Speakeasy.net Blocking VoIP Calls to Free Adult Websites

SEATTLE—Speakeasy.net, a Seattle-based provider of broadband services, including VoIP, has informed its customers that it will now block calls to certain free conference call and adult websites. The change to their terms of service was made after it was revealed that Google Voice, the search engine’s new service, blocks calls to certain rural areas.

According to Common Knowledge Legal Director Harold Feld, the odd economics of telephone networks has spawned business models that have led to the current impasse.

“For various reasons,” writes Feld, “phone networks in rural areas get paid much more money when a call comes from another network and terminates on the rural network. This means if you have a business where lots of people call in and few people call out, you can make money from the uneven compensation. So some clever folks figured out how to take advantage of this and offer some very popular services—free conference calling and porn being the most well-known.”

Established carriers fought these models for years, in court and in regulatory arenas, often portraying the destinations in nasty terms, but without success. In 2007, frustrated with their lack of success, some of the carriers simply stopped connecting the calls, which is when the Federal Communications Commission (FCC) stepped in.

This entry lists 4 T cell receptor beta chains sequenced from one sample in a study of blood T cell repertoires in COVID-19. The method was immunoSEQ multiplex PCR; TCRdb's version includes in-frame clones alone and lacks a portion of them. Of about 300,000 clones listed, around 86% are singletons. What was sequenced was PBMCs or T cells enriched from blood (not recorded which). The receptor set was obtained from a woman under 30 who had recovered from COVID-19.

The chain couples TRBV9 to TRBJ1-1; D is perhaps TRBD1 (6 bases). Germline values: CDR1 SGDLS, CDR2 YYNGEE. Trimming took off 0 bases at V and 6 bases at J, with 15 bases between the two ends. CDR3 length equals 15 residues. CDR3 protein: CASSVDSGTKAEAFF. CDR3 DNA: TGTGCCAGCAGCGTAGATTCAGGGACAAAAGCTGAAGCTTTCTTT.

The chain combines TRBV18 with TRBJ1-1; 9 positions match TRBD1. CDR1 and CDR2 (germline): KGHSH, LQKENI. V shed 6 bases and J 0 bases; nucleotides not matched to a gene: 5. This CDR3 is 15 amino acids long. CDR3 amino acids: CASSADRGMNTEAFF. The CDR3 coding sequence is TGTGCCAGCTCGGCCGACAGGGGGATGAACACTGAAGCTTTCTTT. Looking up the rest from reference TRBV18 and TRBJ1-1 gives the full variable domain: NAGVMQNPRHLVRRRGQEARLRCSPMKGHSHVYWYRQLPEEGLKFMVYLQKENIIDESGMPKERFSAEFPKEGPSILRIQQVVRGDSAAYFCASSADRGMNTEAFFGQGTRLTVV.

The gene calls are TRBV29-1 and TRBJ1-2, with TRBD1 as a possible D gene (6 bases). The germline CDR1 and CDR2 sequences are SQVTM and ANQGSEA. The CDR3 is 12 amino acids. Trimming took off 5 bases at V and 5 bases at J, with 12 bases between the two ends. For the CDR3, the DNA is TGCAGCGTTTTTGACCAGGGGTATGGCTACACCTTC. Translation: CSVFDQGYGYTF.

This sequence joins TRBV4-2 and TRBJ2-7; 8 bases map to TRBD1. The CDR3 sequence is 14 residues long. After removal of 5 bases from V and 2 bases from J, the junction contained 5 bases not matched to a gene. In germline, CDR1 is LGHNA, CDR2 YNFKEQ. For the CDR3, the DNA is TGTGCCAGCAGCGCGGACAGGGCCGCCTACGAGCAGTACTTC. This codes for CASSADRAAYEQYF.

“The FCC—recognizing that allowing telephone companies to decide with whom they will or won’t connect would completely undermine the telephone system which depends on interconnection—slammed down on self-help hard,” says Feld.

The commission issued a declaratory ruling in June 2007, ordering that “no carriers, including interexchange carriers, may block, choke, reduce or restrict traffic in any way.”

The FCC also said at the time that it would take a close look at what the telcos referred to as “traffic stimulation,” but have since done nothing to remedy the situation. “In fairness to the FCC,” says Feld, “it is hard to turn off people’s free conference call service. It is also not so easy to write a rule that distinguishes nasty bad bad traffic pumping from ‘legitimate businesses’ like service call centers that often locate in rural counties (when not in India) for the low labor costs.”

According to Feld, unless the FCC acts soon to address the concerns of both the traditional carriers and the new service providers, more VoIP providers will follow Google’s—and now Speakeasy’s—lead.

“But the problem is it is not at all clear what the right decision is for VoIP providers even in the short term. Worse, it is not even clear what the right answer is or whether Google Voice is like Speakeasy or like something else entirely,” says Feld.

A link to the prefixes and area codes currently being blocked by Speakeasy can be found here.